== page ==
The Interlake Steamship Company’s freighter S.S. Herbert C. Jackson made its final journey as a steamship in December when it sailed into Fraser Shipyards in Superior, Wis., where it will undergo a six-month conversion to a highly automated diesel propulsion system.
As the last steam-powered ship in Interlake Steamship Company’s fleet, the Jackson is the fifth ship to undergo a major overhaul and its fourth steam-to-diesel conversion since 2006. This conversion represents the final phase of the company’s 10-year, $100 million modernization effort to create the most efficient, reliable and environmentally friendly fleet on the Great Lakes.
Regularly carrying almost 25,000 tons of iron ore between Marquette and Detroit, Mich., the 690-foot Jackson was powered by an aging steam turbine and two boilers, which have operated since the ship was built in 1959. Maintenance burdens and new emission requirements fueled Interlake’s decision to repower the ship.
“We have a long-term vision for this industry and made the decision 10 years ago to invest in new technology that will allow us to reduce our carbon footprint and environmental impact while increasing our reliability for our customers,” said Interlake President Mark W. Barker.
Following a significant capital investment at its Superior, Wis., shipyard, Fraser was selected by Interlake to carry out the reengineering – a large-scale, multifaceted project.
“From a shipping company’s perspective, it’s important to have multiple facilities, such as Fraser Shipyards, that can handle complex projects like this,” Barker said. “Fraser has invested considerably in its infrastructure and its people to do a project of this size. Given the increased activity at all yards across the Great Lakes, we felt Fraser has proven its ability to do this repower.”
“We are honored to have been selected for this project,” said James Farkas, president and COO of Fraser Shipyards. “Our team is very excited and so is our surrounding community to have the Herbert C. Jackson here in our shipyard and to be a part of such a transformation.”
This is the first major repowering for Fraser since the mid-1980s, noted Tom Curelli, vice president of engineering, environmental services and governmental affairs for the 125-year-old shipyard.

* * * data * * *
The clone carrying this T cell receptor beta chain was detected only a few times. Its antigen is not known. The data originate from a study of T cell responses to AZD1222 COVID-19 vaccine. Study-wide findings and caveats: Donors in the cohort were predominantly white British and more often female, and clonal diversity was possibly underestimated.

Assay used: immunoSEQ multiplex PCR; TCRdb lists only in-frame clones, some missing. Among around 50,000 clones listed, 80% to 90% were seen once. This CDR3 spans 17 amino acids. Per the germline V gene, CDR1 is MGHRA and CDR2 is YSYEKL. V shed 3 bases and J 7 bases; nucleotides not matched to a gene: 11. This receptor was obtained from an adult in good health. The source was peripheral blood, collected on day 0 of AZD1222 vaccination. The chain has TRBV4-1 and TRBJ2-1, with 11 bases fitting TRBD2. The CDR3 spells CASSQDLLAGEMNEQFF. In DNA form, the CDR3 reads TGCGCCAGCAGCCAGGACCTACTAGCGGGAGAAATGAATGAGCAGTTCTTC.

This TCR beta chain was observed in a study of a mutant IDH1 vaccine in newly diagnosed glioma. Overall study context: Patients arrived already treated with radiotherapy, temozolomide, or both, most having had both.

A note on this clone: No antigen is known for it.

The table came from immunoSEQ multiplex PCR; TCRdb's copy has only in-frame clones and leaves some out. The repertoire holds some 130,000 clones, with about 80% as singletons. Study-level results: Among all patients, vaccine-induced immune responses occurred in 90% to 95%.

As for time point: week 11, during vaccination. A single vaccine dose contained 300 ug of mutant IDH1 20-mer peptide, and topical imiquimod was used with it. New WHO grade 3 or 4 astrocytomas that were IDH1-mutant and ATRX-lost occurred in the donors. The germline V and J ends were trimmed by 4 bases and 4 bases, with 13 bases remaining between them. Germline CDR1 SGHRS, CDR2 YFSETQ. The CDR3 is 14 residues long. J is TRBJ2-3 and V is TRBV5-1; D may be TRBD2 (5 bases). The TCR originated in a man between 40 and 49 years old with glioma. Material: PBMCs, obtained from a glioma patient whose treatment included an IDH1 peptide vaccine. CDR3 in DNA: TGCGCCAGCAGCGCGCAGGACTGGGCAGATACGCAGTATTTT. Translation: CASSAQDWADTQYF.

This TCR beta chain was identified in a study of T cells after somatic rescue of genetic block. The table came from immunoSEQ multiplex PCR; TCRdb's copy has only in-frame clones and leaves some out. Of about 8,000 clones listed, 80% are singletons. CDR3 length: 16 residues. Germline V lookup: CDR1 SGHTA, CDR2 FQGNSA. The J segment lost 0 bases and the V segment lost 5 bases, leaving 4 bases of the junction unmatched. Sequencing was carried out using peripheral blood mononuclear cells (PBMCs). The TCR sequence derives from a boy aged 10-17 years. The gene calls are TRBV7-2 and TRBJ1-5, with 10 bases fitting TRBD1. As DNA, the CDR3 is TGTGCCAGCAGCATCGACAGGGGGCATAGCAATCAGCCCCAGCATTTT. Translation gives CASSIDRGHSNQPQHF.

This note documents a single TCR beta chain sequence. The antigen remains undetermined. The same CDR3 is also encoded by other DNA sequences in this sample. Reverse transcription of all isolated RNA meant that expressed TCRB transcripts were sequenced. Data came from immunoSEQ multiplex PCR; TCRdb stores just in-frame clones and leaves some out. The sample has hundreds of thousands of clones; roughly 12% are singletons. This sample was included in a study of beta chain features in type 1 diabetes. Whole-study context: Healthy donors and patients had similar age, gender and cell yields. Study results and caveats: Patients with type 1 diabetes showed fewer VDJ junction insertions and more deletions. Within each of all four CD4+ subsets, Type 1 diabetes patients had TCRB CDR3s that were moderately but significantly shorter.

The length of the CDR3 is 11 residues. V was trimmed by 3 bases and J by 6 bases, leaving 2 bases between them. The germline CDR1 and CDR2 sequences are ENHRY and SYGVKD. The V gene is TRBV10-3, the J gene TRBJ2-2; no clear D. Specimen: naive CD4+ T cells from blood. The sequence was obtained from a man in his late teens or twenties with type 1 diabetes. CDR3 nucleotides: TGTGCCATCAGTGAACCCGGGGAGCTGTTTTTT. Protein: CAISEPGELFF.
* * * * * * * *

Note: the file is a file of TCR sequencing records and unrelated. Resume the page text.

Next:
“This is a huge step forward for our shipyard and what we hope is the first of many large projects,” Curelli said. “We have added almost 2,000 feet of new dockage and completely upgraded the electrical in the yard. In addition to our normal winter work during lay-up, we’ll have between 65 and 75 people dedicated full time to this repowering project.”
The Jackson’s new 6,250-BHP propulsion package includes a pair of MaK 6M 32E engines – the first of their kind to power a vessel on the Great Lakes – which will give the ship enhanced propulsion capabilities and reliability. In addition, the ship will receive a twin-input, single-output Lufkin gear box with twin pto shaft generators, a Schottel controllable-pitch propeller system and Gesab exhaust gas economizers along with an auxiliary boiler. The economizers allow the ship to harness the waste heat and energy from the main engine exhaust and produce “free steam” to heat the accommodations and for heating various auxiliary systems and fuel oil services.
In total, the repowering is estimated to reduce the ship’s emissions of particulate matter by 35 percent, carbon dioxide by 57 percent and sulfur oxides (SOx) by 63 percent.
“Not only are these engines extremely efficient, they are dual fuel capable thus could be modified to be fueled by LNG if the supply chain infrastructure for supplying LNG is built out around the Great Lakes,” Barker said. “By choosing these engines, we have the enhanced capability to further lower our environmental footprint in the future.”
After sea trials, the Jackson is expected to resume her Great Lakes trade routes by late-June.